I’m afraid I tend to be something of a conformist when it comes to television. My idea of discovering a good show isn’t watching from week one and hoping it turns out great. Usually it doesn’t and I’ve wasted my time waiting for The Event or Terra Nova to get good. Rather, I’d prefer to try out an existing program that’s been on for a year or two that people can’t seem to shut up about.
Recently, that show has been Downton Abbey. I’d heard it mentioned in passing before, but now with the series airing in America on PBS, it’s more popular than ever.
As my favorite shows are Game of Thrones, Breaking Bad and The Wallking Dead, an hour long program about the inner workings of a British manor hardly seemed like it would be my cup of tea. Not to say a show needs to be violent to capture my attention, but I can’t say the majority of my favorite dramas haven’t had some level of bloodshed attached to them.
I would imagine that it might be a bit hard for those with more…delicate sensibilities to even watch much of anything on TV these days. The most popular shows on TV are about serial killers, murder investigations, biker gangs, bootleggers, zombie killers and incestuous, bloodthirsty royalty. What’s someone like my poor grandma to do?
That’s where Downton Abbey finds its niche. It’s a show that features death and sex in only miniscule doses. It manages to be one of the “cleanest” shows to air on TV in years, and I can imagine those with “finer tastes” finally believing that someone has made a show just for them. A gorgeous house on a gorgeous property filled with gorgeous rooms lived in by gorgeous people wearing gorgeous clothes. What more could you ask for?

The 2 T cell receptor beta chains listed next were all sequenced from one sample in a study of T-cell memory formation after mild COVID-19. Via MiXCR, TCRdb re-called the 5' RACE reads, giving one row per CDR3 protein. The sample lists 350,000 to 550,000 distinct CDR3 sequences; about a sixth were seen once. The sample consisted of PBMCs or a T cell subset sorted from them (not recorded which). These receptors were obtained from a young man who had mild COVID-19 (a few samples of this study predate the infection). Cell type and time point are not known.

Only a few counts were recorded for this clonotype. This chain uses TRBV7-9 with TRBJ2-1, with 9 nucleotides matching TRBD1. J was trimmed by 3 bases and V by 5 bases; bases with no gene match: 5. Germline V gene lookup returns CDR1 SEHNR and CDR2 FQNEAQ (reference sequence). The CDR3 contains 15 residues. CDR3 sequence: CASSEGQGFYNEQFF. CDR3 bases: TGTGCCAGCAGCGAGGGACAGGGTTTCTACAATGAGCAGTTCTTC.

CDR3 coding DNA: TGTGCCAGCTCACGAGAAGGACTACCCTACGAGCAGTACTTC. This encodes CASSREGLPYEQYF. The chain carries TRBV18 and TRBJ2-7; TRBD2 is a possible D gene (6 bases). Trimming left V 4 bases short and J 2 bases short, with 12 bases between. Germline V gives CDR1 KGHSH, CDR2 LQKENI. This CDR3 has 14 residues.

The story follows the Earl of Grantham, Robert Crawley. He’s the proud father of three daughters and now short two cousins who have recently died on board the Titanic. Without an heir, he has to climb through the most distant branches of the family tree to find Matthew Crawley, a third cousin and his legal heir, whether either of the men like it or not. Minor spoilers to follow.
The show balances the lives of the lords and ladies of the house with that of the staff that waits on them. The two groups get nearly equal screen time, and occasionally cross over in scandalous ways. A chauffeur makes eyes at the youngest Crawley daughter. A maid helps cover up the accidental death of a house guest. It’s hardly Spartacus, but given the uptight nature of the show, any scandal, no matter how innocuous, is almost always quite a big deal indeed.